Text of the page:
On Friday, CEDARS Youth Services announced that it is terminating its contract with HHS to provide out-of-home services as part of the stateâ€™s privatization of foster care. In a statement to the Lincoln Journal Star, CEDARS president and CEO Jim Blue cited financial reasons and indicated that projections showed the agency would lose $5.5 million next year under the contract. This news confirms long standing concerns that the resources provided through the contracts are inadequate to enable providers to meet the needs of children and families in the system. We hope the state will use this opportunity to reevaluate the current reform plan. Otherwise, we fear that local agencies and, most importantly, the safety and well-being of Nebraska children and families are and will continue to be at risk.
Here is a statement we released on Friday:
Rebecca L. Gould, Executive Director of the Nebraska Appleseed Center for Law in the Public Interest issued the following statement today in response to CEDARS Youth Services terminating its state child welfare contract:
â€œToday, the Nebraska Department of Health and Human Services (HHS) announced that CEDARS Youth Services is terminating its contract with the state as one of five lead agencies in the Child Welfare and Juvenile Justice Reform Contract. CEDARS determined that the contract was not financially feasible and that the cost to provide the services required by the contract was higher than anticipated and exceeded the amount funded by HHS.
We are gravely concerned that the state is asking our local social services agencies to do the impossible, provide better outcomes for children with inadequate resources. This not only puts local social services agencies in jeopardy but most importantly risks the safety and well-being of thousands of children in Nebraskaâ€™s child welfare system.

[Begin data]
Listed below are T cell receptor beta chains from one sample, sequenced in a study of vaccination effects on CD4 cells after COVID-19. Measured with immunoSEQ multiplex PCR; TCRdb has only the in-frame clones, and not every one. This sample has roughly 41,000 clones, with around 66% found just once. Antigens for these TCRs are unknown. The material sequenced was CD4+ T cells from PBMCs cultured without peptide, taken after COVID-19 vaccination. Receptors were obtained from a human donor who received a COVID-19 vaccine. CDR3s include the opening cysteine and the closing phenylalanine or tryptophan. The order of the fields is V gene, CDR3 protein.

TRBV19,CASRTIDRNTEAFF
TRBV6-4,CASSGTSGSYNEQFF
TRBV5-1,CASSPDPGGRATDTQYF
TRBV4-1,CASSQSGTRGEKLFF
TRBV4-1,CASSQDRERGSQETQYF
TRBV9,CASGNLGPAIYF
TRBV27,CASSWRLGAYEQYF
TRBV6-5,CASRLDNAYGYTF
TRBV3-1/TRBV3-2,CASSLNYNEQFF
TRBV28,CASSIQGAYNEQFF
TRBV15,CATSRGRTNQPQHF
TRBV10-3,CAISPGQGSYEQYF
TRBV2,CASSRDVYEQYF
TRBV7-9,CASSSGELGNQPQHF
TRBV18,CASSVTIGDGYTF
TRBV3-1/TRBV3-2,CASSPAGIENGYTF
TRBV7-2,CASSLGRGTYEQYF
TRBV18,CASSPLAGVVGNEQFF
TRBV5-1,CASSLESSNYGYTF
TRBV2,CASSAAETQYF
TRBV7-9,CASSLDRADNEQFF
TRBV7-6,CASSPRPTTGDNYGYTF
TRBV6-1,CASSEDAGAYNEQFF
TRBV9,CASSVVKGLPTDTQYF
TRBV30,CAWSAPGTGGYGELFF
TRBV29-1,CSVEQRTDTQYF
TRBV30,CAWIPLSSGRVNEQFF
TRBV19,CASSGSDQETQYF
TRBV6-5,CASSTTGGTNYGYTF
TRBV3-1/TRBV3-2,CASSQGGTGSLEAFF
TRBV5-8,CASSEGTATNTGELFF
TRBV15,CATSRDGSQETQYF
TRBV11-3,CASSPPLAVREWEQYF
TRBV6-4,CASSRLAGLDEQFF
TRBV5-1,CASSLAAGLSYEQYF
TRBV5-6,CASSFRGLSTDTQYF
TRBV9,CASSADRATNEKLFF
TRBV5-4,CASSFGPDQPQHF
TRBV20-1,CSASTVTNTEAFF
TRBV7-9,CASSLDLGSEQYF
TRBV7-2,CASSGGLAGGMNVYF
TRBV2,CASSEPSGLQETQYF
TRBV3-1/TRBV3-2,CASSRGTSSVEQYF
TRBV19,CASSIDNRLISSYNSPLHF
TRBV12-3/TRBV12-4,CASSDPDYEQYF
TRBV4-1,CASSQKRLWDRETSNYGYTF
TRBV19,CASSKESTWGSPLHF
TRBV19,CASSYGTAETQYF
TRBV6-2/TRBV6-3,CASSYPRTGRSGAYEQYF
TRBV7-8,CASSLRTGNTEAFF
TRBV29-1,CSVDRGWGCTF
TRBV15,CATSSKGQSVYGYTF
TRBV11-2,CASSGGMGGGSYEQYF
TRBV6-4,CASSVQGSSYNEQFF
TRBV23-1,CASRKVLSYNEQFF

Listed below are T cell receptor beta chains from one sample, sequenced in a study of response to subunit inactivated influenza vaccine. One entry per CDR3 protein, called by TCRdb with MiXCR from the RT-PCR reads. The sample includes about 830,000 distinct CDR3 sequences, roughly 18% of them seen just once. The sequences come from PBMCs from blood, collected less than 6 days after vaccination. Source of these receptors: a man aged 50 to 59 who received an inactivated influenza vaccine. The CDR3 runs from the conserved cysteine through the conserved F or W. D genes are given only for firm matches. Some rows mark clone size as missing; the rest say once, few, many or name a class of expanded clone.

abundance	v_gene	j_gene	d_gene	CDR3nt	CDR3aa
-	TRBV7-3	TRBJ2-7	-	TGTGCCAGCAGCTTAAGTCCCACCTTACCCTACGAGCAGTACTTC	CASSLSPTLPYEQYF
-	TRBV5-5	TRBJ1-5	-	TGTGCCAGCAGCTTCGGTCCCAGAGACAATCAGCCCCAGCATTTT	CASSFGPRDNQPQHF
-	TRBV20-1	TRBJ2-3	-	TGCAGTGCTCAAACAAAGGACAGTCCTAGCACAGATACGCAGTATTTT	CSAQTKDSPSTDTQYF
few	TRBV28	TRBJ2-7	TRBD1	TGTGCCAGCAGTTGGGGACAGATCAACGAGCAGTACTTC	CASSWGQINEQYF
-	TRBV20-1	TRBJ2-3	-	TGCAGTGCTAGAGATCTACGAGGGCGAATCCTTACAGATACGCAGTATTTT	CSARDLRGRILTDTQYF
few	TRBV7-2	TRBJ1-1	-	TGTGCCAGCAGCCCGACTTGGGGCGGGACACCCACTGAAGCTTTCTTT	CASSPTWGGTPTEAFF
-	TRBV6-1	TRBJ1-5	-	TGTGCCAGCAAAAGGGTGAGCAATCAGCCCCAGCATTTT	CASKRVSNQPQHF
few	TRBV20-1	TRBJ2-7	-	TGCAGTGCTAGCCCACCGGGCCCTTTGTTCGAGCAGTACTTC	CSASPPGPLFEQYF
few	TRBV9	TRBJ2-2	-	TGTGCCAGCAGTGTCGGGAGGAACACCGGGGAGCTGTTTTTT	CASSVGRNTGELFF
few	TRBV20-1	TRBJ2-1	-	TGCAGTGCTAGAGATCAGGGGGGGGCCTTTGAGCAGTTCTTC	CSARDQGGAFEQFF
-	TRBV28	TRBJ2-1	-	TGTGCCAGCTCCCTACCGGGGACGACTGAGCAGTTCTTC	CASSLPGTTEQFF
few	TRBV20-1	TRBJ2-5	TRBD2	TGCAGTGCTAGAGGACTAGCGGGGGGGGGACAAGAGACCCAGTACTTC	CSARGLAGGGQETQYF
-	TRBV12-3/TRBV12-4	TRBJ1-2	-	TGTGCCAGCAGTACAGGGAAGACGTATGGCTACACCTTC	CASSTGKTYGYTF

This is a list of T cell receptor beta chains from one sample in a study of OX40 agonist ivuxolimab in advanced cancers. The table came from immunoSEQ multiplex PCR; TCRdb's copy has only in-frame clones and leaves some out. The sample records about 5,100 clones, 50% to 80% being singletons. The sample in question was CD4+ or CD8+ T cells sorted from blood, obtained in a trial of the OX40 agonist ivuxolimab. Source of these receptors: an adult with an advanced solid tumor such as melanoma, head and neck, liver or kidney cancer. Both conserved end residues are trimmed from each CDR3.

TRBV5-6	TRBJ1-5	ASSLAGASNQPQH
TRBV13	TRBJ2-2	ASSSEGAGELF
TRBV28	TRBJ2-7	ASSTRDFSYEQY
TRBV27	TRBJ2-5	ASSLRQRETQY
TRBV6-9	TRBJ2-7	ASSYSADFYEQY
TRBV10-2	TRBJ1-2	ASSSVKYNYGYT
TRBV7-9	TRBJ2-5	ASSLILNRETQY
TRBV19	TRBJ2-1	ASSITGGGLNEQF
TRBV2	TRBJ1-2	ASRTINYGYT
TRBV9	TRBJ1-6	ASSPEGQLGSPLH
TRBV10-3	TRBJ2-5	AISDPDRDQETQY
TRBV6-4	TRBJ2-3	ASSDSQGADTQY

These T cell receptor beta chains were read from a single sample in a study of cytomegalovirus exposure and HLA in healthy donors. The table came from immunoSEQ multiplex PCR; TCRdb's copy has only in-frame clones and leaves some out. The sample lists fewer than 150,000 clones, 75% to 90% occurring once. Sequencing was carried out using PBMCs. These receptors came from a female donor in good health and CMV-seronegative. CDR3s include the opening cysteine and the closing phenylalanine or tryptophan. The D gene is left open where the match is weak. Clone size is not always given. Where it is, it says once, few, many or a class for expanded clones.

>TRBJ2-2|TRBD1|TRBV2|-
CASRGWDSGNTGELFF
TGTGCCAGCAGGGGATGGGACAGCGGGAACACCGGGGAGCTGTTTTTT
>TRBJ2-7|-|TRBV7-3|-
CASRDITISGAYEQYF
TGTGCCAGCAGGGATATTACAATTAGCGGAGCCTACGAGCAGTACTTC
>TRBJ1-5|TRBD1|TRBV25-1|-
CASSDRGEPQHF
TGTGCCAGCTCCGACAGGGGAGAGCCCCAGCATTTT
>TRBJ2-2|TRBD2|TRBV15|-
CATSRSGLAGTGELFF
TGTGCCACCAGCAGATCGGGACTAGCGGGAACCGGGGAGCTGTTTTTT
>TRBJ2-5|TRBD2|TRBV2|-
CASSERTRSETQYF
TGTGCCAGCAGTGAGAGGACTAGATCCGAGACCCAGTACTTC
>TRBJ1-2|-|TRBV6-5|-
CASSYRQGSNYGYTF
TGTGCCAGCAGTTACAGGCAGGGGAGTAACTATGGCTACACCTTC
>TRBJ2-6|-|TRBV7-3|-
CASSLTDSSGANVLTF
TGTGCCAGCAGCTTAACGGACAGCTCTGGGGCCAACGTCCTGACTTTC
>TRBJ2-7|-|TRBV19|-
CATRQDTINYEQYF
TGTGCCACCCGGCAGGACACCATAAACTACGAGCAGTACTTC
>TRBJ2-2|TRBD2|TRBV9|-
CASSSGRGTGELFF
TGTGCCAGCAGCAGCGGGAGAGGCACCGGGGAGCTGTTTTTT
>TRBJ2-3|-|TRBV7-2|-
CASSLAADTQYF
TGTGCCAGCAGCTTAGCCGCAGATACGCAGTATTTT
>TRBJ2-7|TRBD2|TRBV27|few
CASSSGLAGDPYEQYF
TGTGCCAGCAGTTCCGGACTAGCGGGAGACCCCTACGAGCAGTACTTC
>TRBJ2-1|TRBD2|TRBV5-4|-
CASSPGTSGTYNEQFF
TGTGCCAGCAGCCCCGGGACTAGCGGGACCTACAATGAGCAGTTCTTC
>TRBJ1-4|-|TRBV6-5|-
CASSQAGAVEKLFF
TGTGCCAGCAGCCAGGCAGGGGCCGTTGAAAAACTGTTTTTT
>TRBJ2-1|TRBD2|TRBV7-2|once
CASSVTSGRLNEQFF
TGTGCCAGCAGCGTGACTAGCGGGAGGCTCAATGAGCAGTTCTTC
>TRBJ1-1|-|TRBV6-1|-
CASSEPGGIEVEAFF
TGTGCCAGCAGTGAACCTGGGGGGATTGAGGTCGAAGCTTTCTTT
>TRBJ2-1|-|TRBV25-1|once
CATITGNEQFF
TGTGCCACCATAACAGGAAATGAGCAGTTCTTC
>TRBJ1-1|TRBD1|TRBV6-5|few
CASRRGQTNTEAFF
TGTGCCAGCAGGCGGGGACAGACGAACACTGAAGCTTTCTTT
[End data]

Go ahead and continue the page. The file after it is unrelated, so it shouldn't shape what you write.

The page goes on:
This news confirms the worst fears of Appleseed and many advocates and comes at an already vulnerable time for children in the system. As the out-of-home reform process has begun over the past few months, there has been a great deal of concern about inadequate resources and confusion among families, providers, attorneys, and other stakeholder as to the responsibilities of the state and agencies to provide services and supervision of cases.
Ultimately, the state is the legal custodian of children who are wards of the state. As such, the state is legally obligated to ensure that appropriate services, oversight, and resources are provided to children in care.
We hope the state will use this opportunity to reevaluate the viability of this reform as it is currently structured. Nebraska Appleseed has long supported comprehensive reform of the foster care system. However, in order to be successful, reform must set forth details and clearly delineate responsibilities, it must protect the safety of children and the rights of families, it must provide proper oversight, and, importantly, it requires the commitment of resources in the right places. Unfortunately, at this time, these issues are not adequately addressed by the reform plan.â€